The Opera House should have been empty. Neil had every intention of remaining safely in Las Vegas while Christine was doing her thing in Phantom land, and he’d thought that Erik shared his sentiments, but at some point quiet acceptance became a desperate need to see her despite the repercussions. In retrospect, he should have seen it coming. Erik was never predictable. He could easily go from one extreme to the next, all in a matter of minutes, yet Neil was fool enough to believe that they’d actually managed to come to an understanding. What began as a small, irritating tug on the corner of his mind progressed to the point where it was near unbearable, and Erik needed no words to make his demands clear. The worst part was the plea in it, one felt rather than heard, and Neil lasted an hour before he finally gave in. He paced the floors of his suite, considered contacting Aiden for assistance, but in the end he did none of those things. Sensible things, because going through that door was stupid, and he knew it. Part of him hoped that Sam had changed her mind, or that her timing had been off and they’d miss each other, but as Neil called a car to Passages he knew what would really happen. It would be his fault, for not being able to keep Erik under control, but Sam should’ve known better than to tell him about her plans in the first place. The less Erik knew, the better.
Neil tried to tell the driver to stop, to refuse him, but all it earned him was a strange look as his trip to Passage considered unhindered. Then, before actually entering the hotel, Neil tried to walk away, but Erik directed him past the gates and through the doors. He crossed through his door attempting to explain to Erik why this, what he was doing, was a terrible idea.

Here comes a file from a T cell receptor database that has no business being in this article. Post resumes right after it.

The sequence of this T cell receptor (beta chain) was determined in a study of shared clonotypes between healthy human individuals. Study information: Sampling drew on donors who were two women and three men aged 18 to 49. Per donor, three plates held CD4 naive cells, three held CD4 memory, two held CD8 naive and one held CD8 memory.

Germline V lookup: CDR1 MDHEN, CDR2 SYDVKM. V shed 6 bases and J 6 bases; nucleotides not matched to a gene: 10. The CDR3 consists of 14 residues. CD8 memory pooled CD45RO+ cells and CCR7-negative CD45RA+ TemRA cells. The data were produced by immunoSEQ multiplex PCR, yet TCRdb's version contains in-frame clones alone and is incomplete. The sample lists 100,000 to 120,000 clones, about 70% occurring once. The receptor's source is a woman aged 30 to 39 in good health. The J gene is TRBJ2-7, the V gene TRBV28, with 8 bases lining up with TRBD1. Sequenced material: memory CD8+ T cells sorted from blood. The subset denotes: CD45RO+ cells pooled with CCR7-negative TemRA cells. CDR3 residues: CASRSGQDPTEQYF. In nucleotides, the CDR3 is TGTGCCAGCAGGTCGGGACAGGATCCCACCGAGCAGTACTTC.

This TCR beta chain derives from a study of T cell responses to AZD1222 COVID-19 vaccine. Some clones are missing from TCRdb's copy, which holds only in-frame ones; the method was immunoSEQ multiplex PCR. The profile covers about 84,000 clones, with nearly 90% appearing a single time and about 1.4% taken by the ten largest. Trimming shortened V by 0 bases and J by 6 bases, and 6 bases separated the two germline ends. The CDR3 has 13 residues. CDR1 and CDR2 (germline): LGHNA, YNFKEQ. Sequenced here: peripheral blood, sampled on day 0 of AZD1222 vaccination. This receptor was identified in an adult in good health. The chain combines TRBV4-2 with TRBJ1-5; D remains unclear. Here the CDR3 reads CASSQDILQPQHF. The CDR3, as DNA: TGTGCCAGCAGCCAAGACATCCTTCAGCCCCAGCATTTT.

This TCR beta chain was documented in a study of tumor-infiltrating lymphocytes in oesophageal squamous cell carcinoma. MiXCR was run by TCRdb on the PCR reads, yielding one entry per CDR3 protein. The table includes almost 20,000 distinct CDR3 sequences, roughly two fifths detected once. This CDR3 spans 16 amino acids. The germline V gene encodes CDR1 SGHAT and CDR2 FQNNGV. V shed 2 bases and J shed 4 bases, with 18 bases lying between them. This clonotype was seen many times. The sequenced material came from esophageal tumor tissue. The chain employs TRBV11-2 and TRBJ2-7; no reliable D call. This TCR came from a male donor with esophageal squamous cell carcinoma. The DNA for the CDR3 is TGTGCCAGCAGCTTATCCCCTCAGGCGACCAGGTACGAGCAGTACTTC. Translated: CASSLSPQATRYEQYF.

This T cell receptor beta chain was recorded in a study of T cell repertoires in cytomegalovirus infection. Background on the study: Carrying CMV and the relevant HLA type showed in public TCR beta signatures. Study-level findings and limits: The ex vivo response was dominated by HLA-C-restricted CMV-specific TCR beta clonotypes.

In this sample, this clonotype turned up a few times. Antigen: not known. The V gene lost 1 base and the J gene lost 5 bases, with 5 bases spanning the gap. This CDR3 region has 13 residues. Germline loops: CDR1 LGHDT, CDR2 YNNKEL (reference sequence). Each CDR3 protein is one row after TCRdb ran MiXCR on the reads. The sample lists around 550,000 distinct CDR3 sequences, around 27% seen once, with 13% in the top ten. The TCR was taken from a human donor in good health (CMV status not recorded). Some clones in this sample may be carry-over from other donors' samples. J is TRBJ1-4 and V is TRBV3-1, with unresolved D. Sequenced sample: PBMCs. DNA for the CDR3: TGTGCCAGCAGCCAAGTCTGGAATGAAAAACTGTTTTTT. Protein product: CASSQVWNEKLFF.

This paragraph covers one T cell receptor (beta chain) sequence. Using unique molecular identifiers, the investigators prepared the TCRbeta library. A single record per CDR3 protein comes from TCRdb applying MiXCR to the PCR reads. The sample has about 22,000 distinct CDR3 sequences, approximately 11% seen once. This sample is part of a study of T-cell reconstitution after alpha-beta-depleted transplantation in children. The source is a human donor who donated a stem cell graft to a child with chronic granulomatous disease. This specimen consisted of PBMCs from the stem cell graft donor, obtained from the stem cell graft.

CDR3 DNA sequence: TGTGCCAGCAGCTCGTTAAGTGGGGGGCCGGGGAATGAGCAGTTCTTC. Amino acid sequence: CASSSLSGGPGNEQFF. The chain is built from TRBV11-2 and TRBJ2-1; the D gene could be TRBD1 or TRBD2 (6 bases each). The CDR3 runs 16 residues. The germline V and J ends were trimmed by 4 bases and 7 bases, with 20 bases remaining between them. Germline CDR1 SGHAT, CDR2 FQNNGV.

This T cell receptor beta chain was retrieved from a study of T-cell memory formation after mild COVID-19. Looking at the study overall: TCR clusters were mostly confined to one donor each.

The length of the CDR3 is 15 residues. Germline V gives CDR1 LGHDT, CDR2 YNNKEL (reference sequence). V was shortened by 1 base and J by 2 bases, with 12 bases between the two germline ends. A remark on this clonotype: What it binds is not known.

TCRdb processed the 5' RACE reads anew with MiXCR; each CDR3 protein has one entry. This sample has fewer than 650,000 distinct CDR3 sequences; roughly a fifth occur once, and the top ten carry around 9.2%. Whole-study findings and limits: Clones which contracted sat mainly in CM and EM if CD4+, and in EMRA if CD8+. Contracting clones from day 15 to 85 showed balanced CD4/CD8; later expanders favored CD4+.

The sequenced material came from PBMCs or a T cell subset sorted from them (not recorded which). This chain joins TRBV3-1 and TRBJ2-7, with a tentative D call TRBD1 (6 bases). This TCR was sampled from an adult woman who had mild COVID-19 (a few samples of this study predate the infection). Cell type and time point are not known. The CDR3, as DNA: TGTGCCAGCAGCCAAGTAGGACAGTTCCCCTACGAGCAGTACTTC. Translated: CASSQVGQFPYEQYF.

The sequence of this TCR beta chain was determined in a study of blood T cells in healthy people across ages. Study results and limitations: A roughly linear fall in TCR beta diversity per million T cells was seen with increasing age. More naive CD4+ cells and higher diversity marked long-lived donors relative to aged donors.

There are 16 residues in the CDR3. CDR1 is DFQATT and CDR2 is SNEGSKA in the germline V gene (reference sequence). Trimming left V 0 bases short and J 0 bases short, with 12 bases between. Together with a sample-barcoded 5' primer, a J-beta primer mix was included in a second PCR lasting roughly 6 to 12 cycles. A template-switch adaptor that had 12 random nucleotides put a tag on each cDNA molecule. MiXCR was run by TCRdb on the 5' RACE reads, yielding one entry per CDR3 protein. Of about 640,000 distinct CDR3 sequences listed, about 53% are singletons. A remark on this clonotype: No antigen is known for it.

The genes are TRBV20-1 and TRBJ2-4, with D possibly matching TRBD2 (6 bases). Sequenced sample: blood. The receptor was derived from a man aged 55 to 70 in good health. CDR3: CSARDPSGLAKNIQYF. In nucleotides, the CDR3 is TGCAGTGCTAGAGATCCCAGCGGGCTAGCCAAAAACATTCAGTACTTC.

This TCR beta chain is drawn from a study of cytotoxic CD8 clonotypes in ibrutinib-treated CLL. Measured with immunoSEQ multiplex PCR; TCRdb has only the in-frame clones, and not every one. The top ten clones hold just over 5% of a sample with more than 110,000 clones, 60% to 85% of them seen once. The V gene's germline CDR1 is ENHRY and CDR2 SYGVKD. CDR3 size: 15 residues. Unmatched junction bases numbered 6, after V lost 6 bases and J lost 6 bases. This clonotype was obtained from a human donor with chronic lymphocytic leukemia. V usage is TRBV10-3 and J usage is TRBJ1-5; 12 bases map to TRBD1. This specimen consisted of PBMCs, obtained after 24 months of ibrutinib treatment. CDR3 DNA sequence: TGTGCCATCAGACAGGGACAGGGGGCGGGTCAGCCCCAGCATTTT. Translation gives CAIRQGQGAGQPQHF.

Erik found himself beneath the Opera House, within the labyrinth of tunnels and carved-out caverns he’d constructed for himself. There was nowhere else for him to go. The man called Neil would, at times, bring food along, though it was not necessary; he had ways out, beneath the streets of Paris, where he could obtain what he needed to survive while escaping notice. When he was not playing his music the air was silent, save for the lapping of shallow water beyond the light of countless flickering candles. It was a solitary existence, wherein time did not exist and what lay beyond his opera house meant little, but Christine’s presence disrupted the very basis upon which this farce of a life had been built upon.
He did not meet her in the passageway beyond the mirror, nor was there any visible sign that someone was present beneath the lawyers of stone and arch. The faint sound of music, however, most certainly did not belong, and it beckoned. Lower. Come. See.
Christine had never made this journey alone, never on foot, and she knew she would only be able to go so far before the water forced her to make a choice. It was cold, stones and no illusions to make her think what lived beyond was anything but as it was. At first, at least, this was the case, and her feet slowed and stopped at various intervals - in the passageway, on the dark stairs. There was nothing lighting her way, and perhaps she should have considered this, oui? But it was not a well planned out thing, and she knew if she turned around she would not find the fight, the strength to continue on. She should not be there, and it was tempting fate, and cool dread and fear ran light fingers along her spine, beneath the white corset that held her in so tightly that it was difficult to breathe after a time of walking.
When the music reached her, beckoned, she did not fight it. She had always been powerless to, it had always been a weakness, and now she allowed it to take the fear of this place, the shadows and the monstrosities she knew lurked just beyond her line of sight, away. It beckoned, the tune, like something mournful and, faint and forgotten, as if the very stones were weeping. And yet, it was beautiful too, and by the time her feet reached the water’s edge it was a lure, the song, the pied piper’s flute and the melody of an angel. It had always been easy to give herself up to this, because it required no strength, no thought, nothing of her. She was helpless, and in helplessness she was freed.